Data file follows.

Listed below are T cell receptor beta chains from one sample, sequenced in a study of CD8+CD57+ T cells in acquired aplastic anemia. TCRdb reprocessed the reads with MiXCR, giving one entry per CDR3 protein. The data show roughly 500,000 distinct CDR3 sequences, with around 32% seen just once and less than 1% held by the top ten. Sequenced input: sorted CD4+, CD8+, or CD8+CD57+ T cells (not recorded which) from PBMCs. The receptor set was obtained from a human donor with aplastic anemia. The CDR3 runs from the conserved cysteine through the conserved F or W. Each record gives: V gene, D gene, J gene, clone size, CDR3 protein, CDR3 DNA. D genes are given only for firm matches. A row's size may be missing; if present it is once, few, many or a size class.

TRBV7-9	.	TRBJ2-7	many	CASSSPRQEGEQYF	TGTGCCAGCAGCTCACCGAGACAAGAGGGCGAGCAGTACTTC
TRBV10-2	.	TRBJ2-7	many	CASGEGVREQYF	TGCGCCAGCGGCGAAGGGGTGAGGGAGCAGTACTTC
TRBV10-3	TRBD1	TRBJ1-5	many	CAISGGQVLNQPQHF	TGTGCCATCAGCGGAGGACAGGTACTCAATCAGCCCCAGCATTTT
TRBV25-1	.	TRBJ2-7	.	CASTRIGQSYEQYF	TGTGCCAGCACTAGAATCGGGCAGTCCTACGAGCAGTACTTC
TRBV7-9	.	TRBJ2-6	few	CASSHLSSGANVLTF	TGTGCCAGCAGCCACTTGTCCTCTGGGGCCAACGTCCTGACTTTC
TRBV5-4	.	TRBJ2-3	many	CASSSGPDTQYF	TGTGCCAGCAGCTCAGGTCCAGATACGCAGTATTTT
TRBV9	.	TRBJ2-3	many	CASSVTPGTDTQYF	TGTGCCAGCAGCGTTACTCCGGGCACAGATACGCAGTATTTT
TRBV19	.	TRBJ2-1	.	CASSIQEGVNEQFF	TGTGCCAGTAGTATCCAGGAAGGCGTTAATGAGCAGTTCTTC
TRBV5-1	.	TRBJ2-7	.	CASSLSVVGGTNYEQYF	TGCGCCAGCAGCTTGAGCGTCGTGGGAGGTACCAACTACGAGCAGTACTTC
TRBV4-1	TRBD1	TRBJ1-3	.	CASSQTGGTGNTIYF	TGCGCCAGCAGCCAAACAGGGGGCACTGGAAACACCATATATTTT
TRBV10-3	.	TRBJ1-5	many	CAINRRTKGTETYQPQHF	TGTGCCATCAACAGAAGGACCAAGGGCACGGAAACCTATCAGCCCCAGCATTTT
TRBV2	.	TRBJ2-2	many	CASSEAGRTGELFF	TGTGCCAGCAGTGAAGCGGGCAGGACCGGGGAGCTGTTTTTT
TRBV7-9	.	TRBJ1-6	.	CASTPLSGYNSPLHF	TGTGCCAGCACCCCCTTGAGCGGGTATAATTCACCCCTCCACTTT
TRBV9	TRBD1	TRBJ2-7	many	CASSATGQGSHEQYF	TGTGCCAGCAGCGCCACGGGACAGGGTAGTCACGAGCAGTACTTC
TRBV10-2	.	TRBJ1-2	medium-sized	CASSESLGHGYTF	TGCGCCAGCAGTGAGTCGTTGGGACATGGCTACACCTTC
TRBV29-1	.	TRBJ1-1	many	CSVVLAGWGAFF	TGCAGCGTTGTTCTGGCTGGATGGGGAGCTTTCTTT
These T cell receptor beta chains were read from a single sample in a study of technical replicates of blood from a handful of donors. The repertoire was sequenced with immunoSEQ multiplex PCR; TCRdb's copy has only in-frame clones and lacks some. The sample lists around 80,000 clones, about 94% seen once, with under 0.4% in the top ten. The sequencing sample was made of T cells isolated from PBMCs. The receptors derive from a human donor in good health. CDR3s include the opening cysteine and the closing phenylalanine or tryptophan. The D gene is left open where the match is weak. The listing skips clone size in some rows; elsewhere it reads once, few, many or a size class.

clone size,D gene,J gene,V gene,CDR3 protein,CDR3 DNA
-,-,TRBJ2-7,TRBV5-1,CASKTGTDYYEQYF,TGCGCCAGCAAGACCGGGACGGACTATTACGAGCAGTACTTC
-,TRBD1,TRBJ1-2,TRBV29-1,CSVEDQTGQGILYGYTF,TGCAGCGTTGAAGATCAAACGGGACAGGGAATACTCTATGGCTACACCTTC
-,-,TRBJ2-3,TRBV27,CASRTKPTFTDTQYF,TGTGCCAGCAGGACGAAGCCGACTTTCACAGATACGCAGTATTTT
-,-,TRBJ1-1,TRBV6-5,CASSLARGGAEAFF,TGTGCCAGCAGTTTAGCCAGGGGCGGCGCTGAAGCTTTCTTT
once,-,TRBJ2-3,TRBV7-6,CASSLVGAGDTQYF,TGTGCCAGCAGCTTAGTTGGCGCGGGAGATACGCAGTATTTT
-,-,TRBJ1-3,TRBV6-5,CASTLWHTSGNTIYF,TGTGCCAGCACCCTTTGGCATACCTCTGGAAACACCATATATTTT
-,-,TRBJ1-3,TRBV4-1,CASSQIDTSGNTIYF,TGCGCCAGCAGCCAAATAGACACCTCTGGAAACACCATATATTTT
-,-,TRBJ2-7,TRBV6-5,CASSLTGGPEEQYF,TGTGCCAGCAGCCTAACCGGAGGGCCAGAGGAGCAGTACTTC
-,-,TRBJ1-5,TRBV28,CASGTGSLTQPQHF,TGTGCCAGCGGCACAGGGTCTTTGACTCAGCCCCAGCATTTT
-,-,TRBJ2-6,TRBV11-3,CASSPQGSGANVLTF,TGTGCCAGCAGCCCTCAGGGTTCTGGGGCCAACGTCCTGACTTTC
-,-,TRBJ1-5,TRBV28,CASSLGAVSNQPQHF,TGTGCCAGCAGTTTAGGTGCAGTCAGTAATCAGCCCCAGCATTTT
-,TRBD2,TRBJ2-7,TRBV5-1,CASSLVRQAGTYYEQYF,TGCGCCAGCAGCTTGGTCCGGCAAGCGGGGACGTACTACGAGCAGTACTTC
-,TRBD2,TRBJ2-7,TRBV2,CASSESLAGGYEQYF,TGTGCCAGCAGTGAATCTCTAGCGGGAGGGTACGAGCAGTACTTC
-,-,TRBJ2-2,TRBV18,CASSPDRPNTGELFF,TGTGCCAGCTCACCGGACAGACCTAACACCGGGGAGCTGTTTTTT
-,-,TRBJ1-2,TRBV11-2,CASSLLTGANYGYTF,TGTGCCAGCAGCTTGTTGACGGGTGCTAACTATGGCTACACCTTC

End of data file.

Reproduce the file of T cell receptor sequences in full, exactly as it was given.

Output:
Listed below are T cell receptor beta chains from one sample, sequenced in a study of CD8+CD57+ T cells in acquired aplastic anemia. TCRdb reprocessed the reads with MiXCR, giving one entry per CDR3 protein. The data show roughly 500,000 distinct CDR3 sequences, with around 32% seen just once and less than 1% held by the top ten. Sequenced input: sorted CD4+, CD8+, or CD8+CD57+ T cells (not recorded which) from PBMCs. The receptor set was obtained from a human donor with aplastic anemia. The CDR3 runs from the conserved cysteine through the conserved F or W. Each record gives: V gene, D gene, J gene, clone size, CDR3 protein, CDR3 DNA. D genes are given only for firm matches. A row's size may be missing; if present it is once, few, many or a size class.

TRBV7-9	.	TRBJ2-7	many	CASSSPRQEGEQYF	TGTGCCAGCAGCTCACCGAGACAAGAGGGCGAGCAGTACTTC
TRBV10-2	.	TRBJ2-7	many	CASGEGVREQYF	TGCGCCAGCGGCGAAGGGGTGAGGGAGCAGTACTTC
TRBV10-3	TRBD1	TRBJ1-5	many	CAISGGQVLNQPQHF	TGTGCCATCAGCGGAGGACAGGTACTCAATCAGCCCCAGCATTTT
TRBV25-1	.	TRBJ2-7	.	CASTRIGQSYEQYF	TGTGCCAGCACTAGAATCGGGCAGTCCTACGAGCAGTACTTC
TRBV7-9	.	TRBJ2-6	few	CASSHLSSGANVLTF	TGTGCCAGCAGCCACTTGTCCTCTGGGGCCAACGTCCTGACTTTC
TRBV5-4	.	TRBJ2-3	many	CASSSGPDTQYF	TGTGCCAGCAGCTCAGGTCCAGATACGCAGTATTTT
TRBV9	.	TRBJ2-3	many	CASSVTPGTDTQYF	TGTGCCAGCAGCGTTACTCCGGGCACAGATACGCAGTATTTT
TRBV19	.	TRBJ2-1	.	CASSIQEGVNEQFF	TGTGCCAGTAGTATCCAGGAAGGCGTTAATGAGCAGTTCTTC
TRBV5-1	.	TRBJ2-7	.	CASSLSVVGGTNYEQYF	TGCGCCAGCAGCTTGAGCGTCGTGGGAGGTACCAACTACGAGCAGTACTTC
TRBV4-1	TRBD1	TRBJ1-3	.	CASSQTGGTGNTIYF	TGCGCCAGCAGCCAAACAGGGGGCACTGGAAACACCATATATTTT
TRBV10-3	.	TRBJ1-5	many	CAINRRTKGTETYQPQHF	TGTGCCATCAACAGAAGGACCAAGGGCACGGAAACCTATCAGCCCCAGCATTTT
TRBV2	.	TRBJ2-2	many	CASSEAGRTGELFF	TGTGCCAGCAGTGAAGCGGGCAGGACCGGGGAGCTGTTTTTT
TRBV7-9	.	TRBJ1-6	.	CASTPLSGYNSPLHF	TGTGCCAGCACCCCCTTGAGCGGGTATAATTCACCCCTCCACTTT
TRBV9	TRBD1	TRBJ2-7	many	CASSATGQGSHEQYF	TGTGCCAGCAGCGCCACGGGACAGGGTAGTCACGAGCAGTACTTC
TRBV10-2	.	TRBJ1-2	medium-sized	CASSESLGHGYTF	TGCGCCAGCAGTGAGTCGTTGGGACATGGCTACACCTTC
TRBV29-1	.	TRBJ1-1	many	CSVVLAGWGAFF	TGCAGCGTTGTTCTGGCTGGATGGGGAGCTTTCTTT
These T cell receptor beta chains were read from a single sample in a study of technical replicates of blood from a handful of donors. The repertoire was sequenced with immunoSEQ multiplex PCR; TCRdb's copy has only in-frame clones and lacks some. The sample lists around 80,000 clones, about 94% seen once, with under 0.4% in the top ten. The sequencing sample was made of T cells isolated from PBMCs. The receptors derive from a human donor in good health. CDR3s include the opening cysteine and the closing phenylalanine or tryptophan. The D gene is left open where the match is weak. The listing skips clone size in some rows; elsewhere it reads once, few, many or a size class.

clone size,D gene,J gene,V gene,CDR3 protein,CDR3 DNA
-,-,TRBJ2-7,TRBV5-1,CASKTGTDYYEQYF,TGCGCCAGCAAGACCGGGACGGACTATTACGAGCAGTACTTC
-,TRBD1,TRBJ1-2,TRBV29-1,CSVEDQTGQGILYGYTF,TGCAGCGTTGAAGATCAAACGGGACAGGGAATACTCTATGGCTACACCTTC
-,-,TRBJ2-3,TRBV27,CASRTKPTFTDTQYF,TGTGCCAGCAGGACGAAGCCGACTTTCACAGATACGCAGTATTTT
-,-,TRBJ1-1,TRBV6-5,CASSLARGGAEAFF,TGTGCCAGCAGTTTAGCCAGGGGCGGCGCTGAAGCTTTCTTT
once,-,TRBJ2-3,TRBV7-6,CASSLVGAGDTQYF,TGTGCCAGCAGCTTAGTTGGCGCGGGAGATACGCAGTATTTT
-,-,TRBJ1-3,TRBV6-5,CASTLWHTSGNTIYF,TGTGCCAGCACCCTTTGGCATACCTCTGGAAACACCATATATTTT
-,-,TRBJ1-3,TRBV4-1,CASSQIDTSGNTIYF,TGCGCCAGCAGCCAAATAGACACCTCTGGAAACACCATATATTTT
-,-,TRBJ2-7,TRBV6-5,CASSLTGGPEEQYF,TGTGCCAGCAGCCTAACCGGAGGGCCAGAGGAGCAGTACTTC
-,-,TRBJ1-5,TRBV28,CASGTGSLTQPQHF,TGTGCCAGCGGCACAGGGTCTTTGACTCAGCCCCAGCATTTT
-,-,TRBJ2-6,TRBV11-3,CASSPQGSGANVLTF,TGTGCCAGCAGCCCTCAGGGTTCTGGGGCCAACGTCCTGACTTTC
-,-,TRBJ1-5,TRBV28,CASSLGAVSNQPQHF,TGTGCCAGCAGTTTAGGTGCAGTCAGTAATCAGCCCCAGCATTTT
-,TRBD2,TRBJ2-7,TRBV5-1,CASSLVRQAGTYYEQYF,TGCGCCAGCAGCTTGGTCCGGCAAGCGGGGACGTACTACGAGCAGTACTTC
-,TRBD2,TRBJ2-7,TRBV2,CASSESLAGGYEQYF,TGTGCCAGCAGTGAATCTCTAGCGGGAGGGTACGAGCAGTACTTC
-,-,TRBJ2-2,TRBV18,CASSPDRPNTGELFF,TGTGCCAGCTCACCGGACAGACCTAACACCGGGGAGCTGTTTTTT
-,-,TRBJ1-2,TRBV11-2,CASSLLTGANYGYTF,TGTGCCAGCAGCTTGTTGACGGGTGCTAACTATGGCTACACCTTC